Unfortunately, there is a segment of the juvenile population that commits violent gun-related crimes, and you need a place to hold these individuals to protect the public, victims, and even themselves before they commit offenses that they just are never going to be able to take back. So this isn’t about jailing kids, it’s about making sure that if you committed a violent offense in King County, you’re going to be held accountable. And you can’t eliminate that.

And they just need to get serious about hiring people. And it is hard. You’ve got to incentivize and you’ve got to just get the job done. And that needs to happen. But it’s not all about locking people up. I mean, I’ve got a 15-year-old son, I would never want him locked up, ever. And I think, really, we’re talking about where you find an offender, or a juvenile, or even an adult criminal defendant on the spectrum of seriousness of the offense, priors, and danger to the community.

“Sometimes, with people that are in crisis and decompensating, you can get them back on a regimen of the medication that they need. It just depends on where you find people, where they’re at in the process, and what kind of support they had with family and friends.”

ECB: The King County Jail is not known as being a particularly therapeutic place. And a lot of people are currently in a cycle where they’re in jail for a couple days and released, only to get arrested again and repeat the cycle. Do you support keeping people in jail for short periods of time on minor offenses, even if it means they might lose their job, health care, or housing?

JF: Well, they used to say that the seventh floor of the King County Jail was the second largest mental health ward in all of Western Washington. And it’s certainly not a way to treat mental illness. Oftentimes, at the end of the month, when people would run out of their medication, whether they’re bipolar or have some sort of co-occurring mental health issue, they would essentially decompensate and end up in custody. And you don’t make these decisions in a vacuum—it’s individualized in regard to the decision to hold somebody or not hold somebody. But sometimes, with people that are in crisis and decompensating, you can get them back on a regimen of the medication that they need. It just depends on where you find people, where they’re at in the process, and what kind of support they had with family and friends.

ECB: What about situations where people are held in jail for no other reason than that they can’t afford bail?

JF: My last assignment at the prosecutor’s office was in CTI, the car theft initiative. And some of these guys would go from stolen car to stolen car to stolen car, and dump it in a parking lot, and then grab the one right one to it. So those high-impact offenders do constitute a lot of the caseload. And they do have impact. I mean, if my car gets stolen, I couldn’t have this meeting with you right now. I couldn’t get to work, I couldn’t take my son to school. It has a huge impact on people.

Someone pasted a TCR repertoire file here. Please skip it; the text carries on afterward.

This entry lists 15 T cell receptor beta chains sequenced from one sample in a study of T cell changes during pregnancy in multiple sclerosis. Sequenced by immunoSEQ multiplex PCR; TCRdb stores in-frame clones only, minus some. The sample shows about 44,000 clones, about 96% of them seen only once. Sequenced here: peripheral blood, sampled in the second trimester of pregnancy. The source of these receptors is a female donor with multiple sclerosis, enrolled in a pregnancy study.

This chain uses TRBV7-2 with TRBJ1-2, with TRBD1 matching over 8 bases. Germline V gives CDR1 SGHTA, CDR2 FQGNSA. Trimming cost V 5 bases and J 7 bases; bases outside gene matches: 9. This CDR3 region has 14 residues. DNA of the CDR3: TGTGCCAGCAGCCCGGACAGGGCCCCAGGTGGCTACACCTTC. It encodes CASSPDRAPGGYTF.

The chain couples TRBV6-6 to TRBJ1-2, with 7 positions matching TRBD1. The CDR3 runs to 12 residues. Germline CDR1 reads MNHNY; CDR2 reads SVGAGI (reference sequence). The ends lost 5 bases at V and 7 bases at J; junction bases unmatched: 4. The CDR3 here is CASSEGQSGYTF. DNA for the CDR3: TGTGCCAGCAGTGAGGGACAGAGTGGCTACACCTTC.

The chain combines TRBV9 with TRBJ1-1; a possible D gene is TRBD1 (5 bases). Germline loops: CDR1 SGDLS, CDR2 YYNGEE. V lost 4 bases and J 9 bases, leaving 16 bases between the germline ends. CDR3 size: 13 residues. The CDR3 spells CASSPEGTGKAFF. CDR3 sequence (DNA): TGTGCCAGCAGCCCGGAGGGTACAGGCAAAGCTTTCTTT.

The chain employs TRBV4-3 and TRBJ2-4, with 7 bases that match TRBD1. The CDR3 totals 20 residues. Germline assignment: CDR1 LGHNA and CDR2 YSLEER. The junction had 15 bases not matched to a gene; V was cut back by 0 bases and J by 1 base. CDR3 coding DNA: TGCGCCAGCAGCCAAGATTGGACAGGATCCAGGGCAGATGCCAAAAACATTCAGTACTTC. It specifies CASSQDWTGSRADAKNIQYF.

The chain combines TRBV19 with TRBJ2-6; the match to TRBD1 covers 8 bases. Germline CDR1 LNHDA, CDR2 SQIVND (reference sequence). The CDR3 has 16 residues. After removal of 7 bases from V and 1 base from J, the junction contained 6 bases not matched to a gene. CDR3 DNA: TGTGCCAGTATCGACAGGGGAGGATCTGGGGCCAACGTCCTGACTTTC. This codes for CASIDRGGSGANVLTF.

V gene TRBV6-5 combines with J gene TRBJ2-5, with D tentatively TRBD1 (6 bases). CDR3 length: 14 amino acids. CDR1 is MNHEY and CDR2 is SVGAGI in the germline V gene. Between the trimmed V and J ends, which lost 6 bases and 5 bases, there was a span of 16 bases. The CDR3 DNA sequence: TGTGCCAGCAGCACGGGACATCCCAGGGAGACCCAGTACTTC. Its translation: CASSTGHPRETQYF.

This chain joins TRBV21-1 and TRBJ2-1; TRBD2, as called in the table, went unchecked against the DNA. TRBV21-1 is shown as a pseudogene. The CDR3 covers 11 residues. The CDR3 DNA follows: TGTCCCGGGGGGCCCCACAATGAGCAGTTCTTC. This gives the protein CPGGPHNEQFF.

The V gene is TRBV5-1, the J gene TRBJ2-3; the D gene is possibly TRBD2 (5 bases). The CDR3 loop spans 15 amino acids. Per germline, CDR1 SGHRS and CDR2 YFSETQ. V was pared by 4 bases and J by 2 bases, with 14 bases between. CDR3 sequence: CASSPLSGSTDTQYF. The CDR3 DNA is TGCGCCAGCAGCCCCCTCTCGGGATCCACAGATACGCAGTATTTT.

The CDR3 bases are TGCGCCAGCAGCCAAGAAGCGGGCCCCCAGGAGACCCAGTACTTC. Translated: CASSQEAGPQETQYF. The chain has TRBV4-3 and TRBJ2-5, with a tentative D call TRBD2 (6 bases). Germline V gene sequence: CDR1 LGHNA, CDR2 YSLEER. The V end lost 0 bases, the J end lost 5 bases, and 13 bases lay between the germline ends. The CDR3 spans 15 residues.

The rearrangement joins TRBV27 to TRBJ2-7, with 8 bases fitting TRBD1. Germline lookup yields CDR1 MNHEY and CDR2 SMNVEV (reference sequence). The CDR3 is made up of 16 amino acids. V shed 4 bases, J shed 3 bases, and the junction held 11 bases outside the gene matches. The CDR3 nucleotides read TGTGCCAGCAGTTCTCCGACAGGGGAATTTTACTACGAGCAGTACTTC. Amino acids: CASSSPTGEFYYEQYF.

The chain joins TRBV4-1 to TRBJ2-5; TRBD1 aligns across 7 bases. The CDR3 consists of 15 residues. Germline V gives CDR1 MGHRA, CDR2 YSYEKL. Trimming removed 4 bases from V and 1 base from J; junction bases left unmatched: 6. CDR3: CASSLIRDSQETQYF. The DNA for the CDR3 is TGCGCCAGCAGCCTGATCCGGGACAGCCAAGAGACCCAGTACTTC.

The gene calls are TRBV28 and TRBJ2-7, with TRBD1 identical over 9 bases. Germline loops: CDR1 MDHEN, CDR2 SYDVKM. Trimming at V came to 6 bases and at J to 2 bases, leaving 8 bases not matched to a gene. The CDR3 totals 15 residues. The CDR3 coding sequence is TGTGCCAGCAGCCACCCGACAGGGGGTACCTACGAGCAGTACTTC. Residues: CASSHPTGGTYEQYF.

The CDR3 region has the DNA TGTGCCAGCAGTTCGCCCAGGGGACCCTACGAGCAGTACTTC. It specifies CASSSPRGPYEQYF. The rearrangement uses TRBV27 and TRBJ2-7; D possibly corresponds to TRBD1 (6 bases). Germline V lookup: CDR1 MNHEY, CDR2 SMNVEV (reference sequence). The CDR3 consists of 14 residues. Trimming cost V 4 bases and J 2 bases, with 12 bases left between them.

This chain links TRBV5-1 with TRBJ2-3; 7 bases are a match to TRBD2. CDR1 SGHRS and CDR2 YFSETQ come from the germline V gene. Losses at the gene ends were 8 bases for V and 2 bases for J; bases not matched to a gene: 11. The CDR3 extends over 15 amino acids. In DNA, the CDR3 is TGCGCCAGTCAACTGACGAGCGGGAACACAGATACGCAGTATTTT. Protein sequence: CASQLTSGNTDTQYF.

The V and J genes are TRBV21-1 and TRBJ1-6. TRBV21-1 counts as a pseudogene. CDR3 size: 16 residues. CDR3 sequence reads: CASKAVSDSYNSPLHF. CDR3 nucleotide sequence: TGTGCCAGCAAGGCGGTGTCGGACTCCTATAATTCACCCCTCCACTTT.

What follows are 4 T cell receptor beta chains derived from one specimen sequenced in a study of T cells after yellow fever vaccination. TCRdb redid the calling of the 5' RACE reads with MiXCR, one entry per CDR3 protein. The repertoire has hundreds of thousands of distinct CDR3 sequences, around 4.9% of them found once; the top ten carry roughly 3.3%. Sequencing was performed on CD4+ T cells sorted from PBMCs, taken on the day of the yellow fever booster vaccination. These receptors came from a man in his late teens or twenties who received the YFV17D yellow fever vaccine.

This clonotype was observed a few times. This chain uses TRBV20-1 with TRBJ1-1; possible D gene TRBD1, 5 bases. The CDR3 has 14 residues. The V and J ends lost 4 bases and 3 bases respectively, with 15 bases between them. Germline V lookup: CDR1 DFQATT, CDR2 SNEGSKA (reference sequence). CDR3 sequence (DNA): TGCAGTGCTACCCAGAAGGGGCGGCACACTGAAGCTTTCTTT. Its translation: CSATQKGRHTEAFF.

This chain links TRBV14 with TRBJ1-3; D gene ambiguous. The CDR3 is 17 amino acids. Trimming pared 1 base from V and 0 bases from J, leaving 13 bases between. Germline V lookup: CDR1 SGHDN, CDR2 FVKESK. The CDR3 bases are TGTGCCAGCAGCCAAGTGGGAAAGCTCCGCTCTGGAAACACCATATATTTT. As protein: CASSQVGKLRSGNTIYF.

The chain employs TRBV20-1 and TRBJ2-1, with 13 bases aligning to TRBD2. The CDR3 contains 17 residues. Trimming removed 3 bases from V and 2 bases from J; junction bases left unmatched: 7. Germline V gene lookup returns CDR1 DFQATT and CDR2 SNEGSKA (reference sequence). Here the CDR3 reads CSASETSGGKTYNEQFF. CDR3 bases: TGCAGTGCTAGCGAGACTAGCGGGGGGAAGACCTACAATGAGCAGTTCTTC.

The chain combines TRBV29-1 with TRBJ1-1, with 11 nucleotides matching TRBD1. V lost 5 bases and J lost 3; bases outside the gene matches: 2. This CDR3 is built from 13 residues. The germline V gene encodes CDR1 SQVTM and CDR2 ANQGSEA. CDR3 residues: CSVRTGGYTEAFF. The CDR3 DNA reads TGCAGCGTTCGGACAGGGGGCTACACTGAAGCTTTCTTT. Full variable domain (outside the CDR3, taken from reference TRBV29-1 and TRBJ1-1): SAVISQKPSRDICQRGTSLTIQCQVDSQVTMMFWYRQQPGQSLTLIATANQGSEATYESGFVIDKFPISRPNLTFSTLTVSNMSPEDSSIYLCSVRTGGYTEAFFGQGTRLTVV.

I think that somehow or another, we got this idea that property crimes, nonviolent offenses, we’re going to allow that. But if you’re committing a felony crime, you’re going to be impacting other people. And when I talk to people, they really feel like the systematic response has been inadequate, because the community is getting victimized repeatedly. There should be some punishment for that—reasonable punishment based on a person’s prior record, but there should be some punishment.

ECB: Seattle Municipal Court recently agreed to restrict so-called high utilizers from accessing community court. I’m curious what you thought of that decision and if you think the county’s therapeutic courts, like drug court and mental health court, are doing a good job, particularly with people who may not be ready or able to comply with the conditions established by the court.

JF: I think drug court, mental health court, all of those type of courts are really the model for alternative dispositions. And it’s not zero tolerance—they really do want people to succeed. I talk a lot about drug court, because I think drug court is really the model for how to do this. It’s just so difficult for people to get off drugs and alcohol. They mask other issues that are that are also present. So we’ve got to get to the root causes. And you need to give people enough latitude, where if they have some sort of relapse, as long as it’s not flagrant, if they’re still willing to try, you don’t give up on them. But ultimately, what’s critically important about drug and mental health court is there’s a checkbox, there are accountability steps, and you can see whether somebody is going in the right direction or wrong direction.

ECB: You’ve talked about the case backlog at the prosecutor’s office, which has been largely due to cases piling up during COVID and the fact that the courts are still not operating at full capacity. What policies would you propose to get through that backlog more quickly?

JF: The first thing is, if you think of it like a pipeline, you’ve got a capacity issue. And there’s only a certain number of judges. And you’ve got speedy trial concerns. So you’ve got to expand the pipeline. And the way to do that is you got to hire more pro tem [judges].  And the prosecutor’s office has got to come up with a discernible plan. And the homicides and sexual assault cases, those absolutely have to go first. Continue reading “PubliCola Questions: King County Prosecuting Attorney Candidate Jim Ferrell”